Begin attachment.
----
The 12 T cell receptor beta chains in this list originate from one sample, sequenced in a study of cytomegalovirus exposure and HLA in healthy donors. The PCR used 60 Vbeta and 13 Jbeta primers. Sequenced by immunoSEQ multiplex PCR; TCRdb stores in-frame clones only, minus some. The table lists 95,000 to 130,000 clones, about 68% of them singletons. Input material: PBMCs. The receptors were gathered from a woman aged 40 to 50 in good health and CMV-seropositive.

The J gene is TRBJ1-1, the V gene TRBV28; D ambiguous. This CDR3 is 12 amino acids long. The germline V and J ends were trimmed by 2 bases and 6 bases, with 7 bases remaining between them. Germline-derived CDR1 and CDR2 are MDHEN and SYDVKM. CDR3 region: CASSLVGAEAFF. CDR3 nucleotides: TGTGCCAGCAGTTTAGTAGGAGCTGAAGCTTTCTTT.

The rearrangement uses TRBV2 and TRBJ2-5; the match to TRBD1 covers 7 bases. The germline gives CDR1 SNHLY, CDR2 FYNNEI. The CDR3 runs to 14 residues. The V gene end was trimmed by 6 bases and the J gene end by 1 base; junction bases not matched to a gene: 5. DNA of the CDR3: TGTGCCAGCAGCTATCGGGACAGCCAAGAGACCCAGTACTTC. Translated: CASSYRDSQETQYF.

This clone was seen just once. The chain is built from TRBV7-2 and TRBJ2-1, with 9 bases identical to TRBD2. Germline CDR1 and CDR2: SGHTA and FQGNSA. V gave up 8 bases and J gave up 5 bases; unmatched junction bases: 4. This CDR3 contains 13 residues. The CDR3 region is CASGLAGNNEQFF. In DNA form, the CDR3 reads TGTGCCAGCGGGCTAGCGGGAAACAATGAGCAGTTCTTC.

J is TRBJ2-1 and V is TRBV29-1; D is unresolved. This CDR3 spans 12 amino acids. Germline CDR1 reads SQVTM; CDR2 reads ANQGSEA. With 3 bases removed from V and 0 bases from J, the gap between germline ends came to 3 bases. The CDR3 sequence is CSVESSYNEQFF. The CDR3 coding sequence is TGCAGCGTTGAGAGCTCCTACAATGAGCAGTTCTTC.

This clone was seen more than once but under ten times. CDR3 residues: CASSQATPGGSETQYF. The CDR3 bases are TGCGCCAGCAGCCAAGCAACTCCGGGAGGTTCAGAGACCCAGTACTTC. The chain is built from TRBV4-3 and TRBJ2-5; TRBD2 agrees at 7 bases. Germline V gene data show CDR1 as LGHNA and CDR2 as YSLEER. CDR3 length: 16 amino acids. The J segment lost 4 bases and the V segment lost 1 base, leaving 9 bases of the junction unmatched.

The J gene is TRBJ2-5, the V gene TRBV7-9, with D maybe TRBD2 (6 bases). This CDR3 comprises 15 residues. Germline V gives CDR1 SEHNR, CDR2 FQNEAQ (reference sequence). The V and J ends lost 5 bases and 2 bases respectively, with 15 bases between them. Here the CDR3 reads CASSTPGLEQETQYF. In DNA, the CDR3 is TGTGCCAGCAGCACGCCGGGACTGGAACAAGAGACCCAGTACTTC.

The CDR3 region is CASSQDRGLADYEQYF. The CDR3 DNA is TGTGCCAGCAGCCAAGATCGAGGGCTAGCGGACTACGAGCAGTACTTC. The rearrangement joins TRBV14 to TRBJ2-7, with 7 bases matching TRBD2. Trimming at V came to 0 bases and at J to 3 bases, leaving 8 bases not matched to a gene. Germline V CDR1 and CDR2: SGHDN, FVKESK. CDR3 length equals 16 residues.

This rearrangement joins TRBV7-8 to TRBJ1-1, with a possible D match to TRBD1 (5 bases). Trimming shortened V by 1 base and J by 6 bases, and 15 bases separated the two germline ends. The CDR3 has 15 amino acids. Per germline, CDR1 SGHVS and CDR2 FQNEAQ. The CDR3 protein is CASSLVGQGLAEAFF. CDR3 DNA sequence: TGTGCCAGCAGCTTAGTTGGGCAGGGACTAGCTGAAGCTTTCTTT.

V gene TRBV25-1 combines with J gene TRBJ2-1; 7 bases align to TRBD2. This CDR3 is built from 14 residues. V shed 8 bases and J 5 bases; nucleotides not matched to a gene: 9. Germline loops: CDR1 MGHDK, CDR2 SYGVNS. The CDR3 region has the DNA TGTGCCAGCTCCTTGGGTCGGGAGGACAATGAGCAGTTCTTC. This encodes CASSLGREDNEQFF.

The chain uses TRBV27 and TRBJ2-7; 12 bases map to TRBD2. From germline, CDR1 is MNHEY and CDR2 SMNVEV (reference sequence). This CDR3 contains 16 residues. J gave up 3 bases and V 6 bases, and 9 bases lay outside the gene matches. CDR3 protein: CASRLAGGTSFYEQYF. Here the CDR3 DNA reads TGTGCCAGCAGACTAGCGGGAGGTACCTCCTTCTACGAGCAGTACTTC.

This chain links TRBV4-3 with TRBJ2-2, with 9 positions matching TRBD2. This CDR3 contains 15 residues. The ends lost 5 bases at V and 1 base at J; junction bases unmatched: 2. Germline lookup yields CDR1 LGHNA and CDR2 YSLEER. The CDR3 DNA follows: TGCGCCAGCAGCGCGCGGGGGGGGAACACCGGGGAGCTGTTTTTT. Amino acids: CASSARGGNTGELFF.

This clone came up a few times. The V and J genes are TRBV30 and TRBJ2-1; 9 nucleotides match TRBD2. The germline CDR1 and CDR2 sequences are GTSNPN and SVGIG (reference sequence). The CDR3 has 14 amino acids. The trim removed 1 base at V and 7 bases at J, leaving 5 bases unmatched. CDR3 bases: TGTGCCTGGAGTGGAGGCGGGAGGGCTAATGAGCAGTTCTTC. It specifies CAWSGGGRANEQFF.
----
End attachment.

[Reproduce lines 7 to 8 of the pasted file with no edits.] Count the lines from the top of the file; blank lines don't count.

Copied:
The J gene is TRBJ2-5, the V gene TRBV7-9, with D maybe TRBD2 (6 bases). This CDR3 comprises 15 residues. Germline V gives CDR1 SEHNR, CDR2 FQNEAQ (reference sequence). The V and J ends lost 5 bases and 2 bases respectively, with 15 bases between them. Here the CDR3 reads CASSTPGLEQETQYF. In DNA, the CDR3 is TGTGCCAGCAGCACGCCGGGACTGGAACAAGAGACCCAGTACTTC.

The CDR3 region is CASSQDRGLADYEQYF. The CDR3 DNA is TGTGCCAGCAGCCAAGATCGAGGGCTAGCGGACTACGAGCAGTACTTC. The rearrangement joins TRBV14 to TRBJ2-7, with 7 bases matching TRBD2. Trimming at V came to 0 bases and at J to 3 bases, leaving 8 bases not matched to a gene. Germline V CDR1 and CDR2: SGHDN, FVKESK. CDR3 length equals 16 residues.